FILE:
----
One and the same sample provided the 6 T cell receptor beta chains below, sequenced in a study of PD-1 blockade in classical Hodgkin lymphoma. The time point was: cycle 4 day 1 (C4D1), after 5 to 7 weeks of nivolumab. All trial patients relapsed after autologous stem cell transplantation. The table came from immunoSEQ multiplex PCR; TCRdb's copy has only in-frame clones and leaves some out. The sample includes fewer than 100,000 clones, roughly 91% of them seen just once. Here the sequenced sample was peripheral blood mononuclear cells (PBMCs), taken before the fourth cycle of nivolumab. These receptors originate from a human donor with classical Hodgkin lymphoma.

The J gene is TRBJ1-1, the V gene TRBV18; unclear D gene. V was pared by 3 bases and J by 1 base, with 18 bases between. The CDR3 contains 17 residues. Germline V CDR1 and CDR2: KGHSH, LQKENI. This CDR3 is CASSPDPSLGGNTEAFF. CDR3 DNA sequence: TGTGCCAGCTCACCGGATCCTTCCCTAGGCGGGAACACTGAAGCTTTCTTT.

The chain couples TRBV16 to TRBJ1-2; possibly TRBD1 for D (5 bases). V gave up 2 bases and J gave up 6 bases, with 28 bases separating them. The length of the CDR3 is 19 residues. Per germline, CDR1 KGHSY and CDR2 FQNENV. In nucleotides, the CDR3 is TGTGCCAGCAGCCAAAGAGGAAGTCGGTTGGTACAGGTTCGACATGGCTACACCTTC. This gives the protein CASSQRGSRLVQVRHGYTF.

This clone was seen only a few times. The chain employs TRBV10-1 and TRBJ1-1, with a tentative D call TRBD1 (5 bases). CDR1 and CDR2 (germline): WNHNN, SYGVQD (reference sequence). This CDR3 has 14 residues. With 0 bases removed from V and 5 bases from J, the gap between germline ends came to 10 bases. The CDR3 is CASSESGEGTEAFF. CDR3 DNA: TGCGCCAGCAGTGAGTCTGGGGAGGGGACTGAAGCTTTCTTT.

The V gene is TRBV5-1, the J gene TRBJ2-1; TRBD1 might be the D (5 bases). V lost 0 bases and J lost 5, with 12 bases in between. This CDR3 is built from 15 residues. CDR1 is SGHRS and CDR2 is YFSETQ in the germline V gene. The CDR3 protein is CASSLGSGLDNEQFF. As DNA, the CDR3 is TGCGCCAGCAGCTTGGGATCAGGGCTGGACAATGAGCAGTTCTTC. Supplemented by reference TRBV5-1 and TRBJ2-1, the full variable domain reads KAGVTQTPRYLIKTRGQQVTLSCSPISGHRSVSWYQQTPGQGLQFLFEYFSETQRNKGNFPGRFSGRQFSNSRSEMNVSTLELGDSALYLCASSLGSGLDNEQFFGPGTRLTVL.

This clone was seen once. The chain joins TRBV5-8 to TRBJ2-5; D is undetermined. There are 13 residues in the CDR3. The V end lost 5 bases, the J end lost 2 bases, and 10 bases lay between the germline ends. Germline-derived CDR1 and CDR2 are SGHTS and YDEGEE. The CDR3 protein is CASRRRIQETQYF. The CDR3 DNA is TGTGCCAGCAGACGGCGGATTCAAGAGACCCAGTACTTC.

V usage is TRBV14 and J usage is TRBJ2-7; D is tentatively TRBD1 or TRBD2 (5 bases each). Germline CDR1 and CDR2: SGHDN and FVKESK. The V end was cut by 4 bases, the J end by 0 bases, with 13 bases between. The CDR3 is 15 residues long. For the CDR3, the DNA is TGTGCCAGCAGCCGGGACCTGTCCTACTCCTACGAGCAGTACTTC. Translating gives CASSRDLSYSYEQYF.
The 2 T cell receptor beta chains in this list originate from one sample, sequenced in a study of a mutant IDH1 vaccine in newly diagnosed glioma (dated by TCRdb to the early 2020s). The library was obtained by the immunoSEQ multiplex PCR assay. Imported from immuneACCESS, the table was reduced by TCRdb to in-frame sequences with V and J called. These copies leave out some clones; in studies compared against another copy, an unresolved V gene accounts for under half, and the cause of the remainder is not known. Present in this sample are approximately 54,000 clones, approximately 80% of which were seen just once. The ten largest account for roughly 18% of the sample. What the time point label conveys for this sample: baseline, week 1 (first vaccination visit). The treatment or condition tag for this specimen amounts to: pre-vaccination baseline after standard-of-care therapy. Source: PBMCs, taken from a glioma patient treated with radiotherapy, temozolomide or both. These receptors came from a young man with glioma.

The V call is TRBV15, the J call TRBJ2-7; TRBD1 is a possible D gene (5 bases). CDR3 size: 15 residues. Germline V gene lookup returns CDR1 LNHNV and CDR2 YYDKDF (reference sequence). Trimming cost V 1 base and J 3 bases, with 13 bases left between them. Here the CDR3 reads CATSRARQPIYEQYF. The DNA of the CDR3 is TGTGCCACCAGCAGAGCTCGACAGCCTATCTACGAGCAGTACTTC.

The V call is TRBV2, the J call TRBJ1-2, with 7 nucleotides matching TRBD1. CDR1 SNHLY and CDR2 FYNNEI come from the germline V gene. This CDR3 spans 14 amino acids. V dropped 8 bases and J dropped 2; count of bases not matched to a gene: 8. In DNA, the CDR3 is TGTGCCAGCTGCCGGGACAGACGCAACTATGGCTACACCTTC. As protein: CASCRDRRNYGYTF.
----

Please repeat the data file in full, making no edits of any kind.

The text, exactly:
One and the same sample provided the 6 T cell receptor beta chains below, sequenced in a study of PD-1 blockade in classical Hodgkin lymphoma. The time point was: cycle 4 day 1 (C4D1), after 5 to 7 weeks of nivolumab. All trial patients relapsed after autologous stem cell transplantation. The table came from immunoSEQ multiplex PCR; TCRdb's copy has only in-frame clones and leaves some out. The sample includes fewer than 100,000 clones, roughly 91% of them seen just once. Here the sequenced sample was peripheral blood mononuclear cells (PBMCs), taken before the fourth cycle of nivolumab. These receptors originate from a human donor with classical Hodgkin lymphoma.

The J gene is TRBJ1-1, the V gene TRBV18; unclear D gene. V was pared by 3 bases and J by 1 base, with 18 bases between. The CDR3 contains 17 residues. Germline V CDR1 and CDR2: KGHSH, LQKENI. This CDR3 is CASSPDPSLGGNTEAFF. CDR3 DNA sequence: TGTGCCAGCTCACCGGATCCTTCCCTAGGCGGGAACACTGAAGCTTTCTTT.

The chain couples TRBV16 to TRBJ1-2; possibly TRBD1 for D (5 bases). V gave up 2 bases and J gave up 6 bases, with 28 bases separating them. The length of the CDR3 is 19 residues. Per germline, CDR1 KGHSY and CDR2 FQNENV. In nucleotides, the CDR3 is TGTGCCAGCAGCCAAAGAGGAAGTCGGTTGGTACAGGTTCGACATGGCTACACCTTC. This gives the protein CASSQRGSRLVQVRHGYTF.

This clone was seen only a few times. The chain employs TRBV10-1 and TRBJ1-1, with a tentative D call TRBD1 (5 bases). CDR1 and CDR2 (germline): WNHNN, SYGVQD (reference sequence). This CDR3 has 14 residues. With 0 bases removed from V and 5 bases from J, the gap between germline ends came to 10 bases. The CDR3 is CASSESGEGTEAFF. CDR3 DNA: TGCGCCAGCAGTGAGTCTGGGGAGGGGACTGAAGCTTTCTTT.

The V gene is TRBV5-1, the J gene TRBJ2-1; TRBD1 might be the D (5 bases). V lost 0 bases and J lost 5, with 12 bases in between. This CDR3 is built from 15 residues. CDR1 is SGHRS and CDR2 is YFSETQ in the germline V gene. The CDR3 protein is CASSLGSGLDNEQFF. As DNA, the CDR3 is TGCGCCAGCAGCTTGGGATCAGGGCTGGACAATGAGCAGTTCTTC. Supplemented by reference TRBV5-1 and TRBJ2-1, the full variable domain reads KAGVTQTPRYLIKTRGQQVTLSCSPISGHRSVSWYQQTPGQGLQFLFEYFSETQRNKGNFPGRFSGRQFSNSRSEMNVSTLELGDSALYLCASSLGSGLDNEQFFGPGTRLTVL.

This clone was seen once. The chain joins TRBV5-8 to TRBJ2-5; D is undetermined. There are 13 residues in the CDR3. The V end lost 5 bases, the J end lost 2 bases, and 10 bases lay between the germline ends. Germline-derived CDR1 and CDR2 are SGHTS and YDEGEE. The CDR3 protein is CASRRRIQETQYF. The CDR3 DNA is TGTGCCAGCAGACGGCGGATTCAAGAGACCCAGTACTTC.

V usage is TRBV14 and J usage is TRBJ2-7; D is tentatively TRBD1 or TRBD2 (5 bases each). Germline CDR1 and CDR2: SGHDN and FVKESK. The V end was cut by 4 bases, the J end by 0 bases, with 13 bases between. The CDR3 is 15 residues long. For the CDR3, the DNA is TGTGCCAGCAGCCGGGACCTGTCCTACTCCTACGAGCAGTACTTC. Translating gives CASSRDLSYSYEQYF.
The 2 T cell receptor beta chains in this list originate from one sample, sequenced in a study of a mutant IDH1 vaccine in newly diagnosed glioma (dated by TCRdb to the early 2020s). The library was obtained by the immunoSEQ multiplex PCR assay. Imported from immuneACCESS, the table was reduced by TCRdb to in-frame sequences with V and J called. These copies leave out some clones; in studies compared against another copy, an unresolved V gene accounts for under half, and the cause of the remainder is not known. Present in this sample are approximately 54,000 clones, approximately 80% of which were seen just once. The ten largest account for roughly 18% of the sample. What the time point label conveys for this sample: baseline, week 1 (first vaccination visit). The treatment or condition tag for this specimen amounts to: pre-vaccination baseline after standard-of-care therapy. Source: PBMCs, taken from a glioma patient treated with radiotherapy, temozolomide or both. These receptors came from a young man with glioma.

The V call is TRBV15, the J call TRBJ2-7; TRBD1 is a possible D gene (5 bases). CDR3 size: 15 residues. Germline V gene lookup returns CDR1 LNHNV and CDR2 YYDKDF (reference sequence). Trimming cost V 1 base and J 3 bases, with 13 bases left between them. Here the CDR3 reads CATSRARQPIYEQYF. The DNA of the CDR3 is TGTGCCACCAGCAGAGCTCGACAGCCTATCTACGAGCAGTACTTC.

The V call is TRBV2, the J call TRBJ1-2, with 7 nucleotides matching TRBD1. CDR1 SNHLY and CDR2 FYNNEI come from the germline V gene. This CDR3 spans 14 amino acids. V dropped 8 bases and J dropped 2; count of bases not matched to a gene: 8. In DNA, the CDR3 is TGTGCCAGCTGCCGGGACAGACGCAACTATGGCTACACCTTC. As protein: CASCRDRRNYGYTF.